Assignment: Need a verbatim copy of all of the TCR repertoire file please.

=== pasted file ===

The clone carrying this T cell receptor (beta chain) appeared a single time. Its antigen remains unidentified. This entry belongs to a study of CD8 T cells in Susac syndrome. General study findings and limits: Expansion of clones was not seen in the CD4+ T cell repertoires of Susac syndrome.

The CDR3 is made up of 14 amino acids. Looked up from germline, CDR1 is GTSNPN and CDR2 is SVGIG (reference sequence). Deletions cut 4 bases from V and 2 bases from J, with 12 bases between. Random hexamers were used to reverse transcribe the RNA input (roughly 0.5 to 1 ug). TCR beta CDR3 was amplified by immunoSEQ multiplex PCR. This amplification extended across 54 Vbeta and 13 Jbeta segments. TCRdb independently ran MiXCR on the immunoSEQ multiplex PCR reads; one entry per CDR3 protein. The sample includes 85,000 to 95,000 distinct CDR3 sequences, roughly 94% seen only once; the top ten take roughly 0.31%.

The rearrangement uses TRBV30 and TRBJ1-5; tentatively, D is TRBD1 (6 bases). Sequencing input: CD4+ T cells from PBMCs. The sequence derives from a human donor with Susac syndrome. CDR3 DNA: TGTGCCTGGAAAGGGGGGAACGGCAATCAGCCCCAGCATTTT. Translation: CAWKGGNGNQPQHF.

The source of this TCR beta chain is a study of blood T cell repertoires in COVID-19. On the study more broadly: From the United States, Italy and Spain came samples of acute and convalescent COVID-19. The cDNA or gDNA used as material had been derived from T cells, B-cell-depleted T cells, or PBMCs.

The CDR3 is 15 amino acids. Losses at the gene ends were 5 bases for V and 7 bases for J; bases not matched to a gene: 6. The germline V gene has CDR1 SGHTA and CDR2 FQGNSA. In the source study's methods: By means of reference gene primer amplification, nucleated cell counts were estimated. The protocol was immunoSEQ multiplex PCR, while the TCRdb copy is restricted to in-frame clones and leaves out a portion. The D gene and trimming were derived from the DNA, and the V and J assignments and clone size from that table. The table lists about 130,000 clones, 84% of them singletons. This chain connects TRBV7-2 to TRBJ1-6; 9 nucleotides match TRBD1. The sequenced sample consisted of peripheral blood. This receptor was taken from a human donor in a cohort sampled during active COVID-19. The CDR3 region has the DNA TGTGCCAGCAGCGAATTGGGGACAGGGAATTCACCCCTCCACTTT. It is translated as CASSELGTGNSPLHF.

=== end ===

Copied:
The clone carrying this T cell receptor (beta chain) appeared a single time. Its antigen remains unidentified. This entry belongs to a study of CD8 T cells in Susac syndrome. General study findings and limits: Expansion of clones was not seen in the CD4+ T cell repertoires of Susac syndrome.

The CDR3 is made up of 14 amino acids. Looked up from germline, CDR1 is GTSNPN and CDR2 is SVGIG (reference sequence). Deletions cut 4 bases from V and 2 bases from J, with 12 bases between. Random hexamers were used to reverse transcribe the RNA input (roughly 0.5 to 1 ug). TCR beta CDR3 was amplified by immunoSEQ multiplex PCR. This amplification extended across 54 Vbeta and 13 Jbeta segments. TCRdb independently ran MiXCR on the immunoSEQ multiplex PCR reads; one entry per CDR3 protein. The sample includes 85,000 to 95,000 distinct CDR3 sequences, roughly 94% seen only once; the top ten take roughly 0.31%.

The rearrangement uses TRBV30 and TRBJ1-5; tentatively, D is TRBD1 (6 bases). Sequencing input: CD4+ T cells from PBMCs. The sequence derives from a human donor with Susac syndrome. CDR3 DNA: TGTGCCTGGAAAGGGGGGAACGGCAATCAGCCCCAGCATTTT. Translation: CAWKGGNGNQPQHF.

The source of this TCR beta chain is a study of blood T cell repertoires in COVID-19. On the study more broadly: From the United States, Italy and Spain came samples of acute and convalescent COVID-19. The cDNA or gDNA used as material had been derived from T cells, B-cell-depleted T cells, or PBMCs.

The CDR3 is 15 amino acids. Losses at the gene ends were 5 bases for V and 7 bases for J; bases not matched to a gene: 6. The germline V gene has CDR1 SGHTA and CDR2 FQGNSA. In the source study's methods: By means of reference gene primer amplification, nucleated cell counts were estimated. The protocol was immunoSEQ multiplex PCR, while the TCRdb copy is restricted to in-frame clones and leaves out a portion. The D gene and trimming were derived from the DNA, and the V and J assignments and clone size from that table. The table lists about 130,000 clones, 84% of them singletons. This chain connects TRBV7-2 to TRBJ1-6; 9 nucleotides match TRBD1. The sequenced sample consisted of peripheral blood. This receptor was taken from a human donor in a cohort sampled during active COVID-19. The CDR3 region has the DNA TGTGCCAGCAGCGAATTGGGGACAGGGAATTCACCCCTCCACTTT. It is translated as CASSELGTGNSPLHF.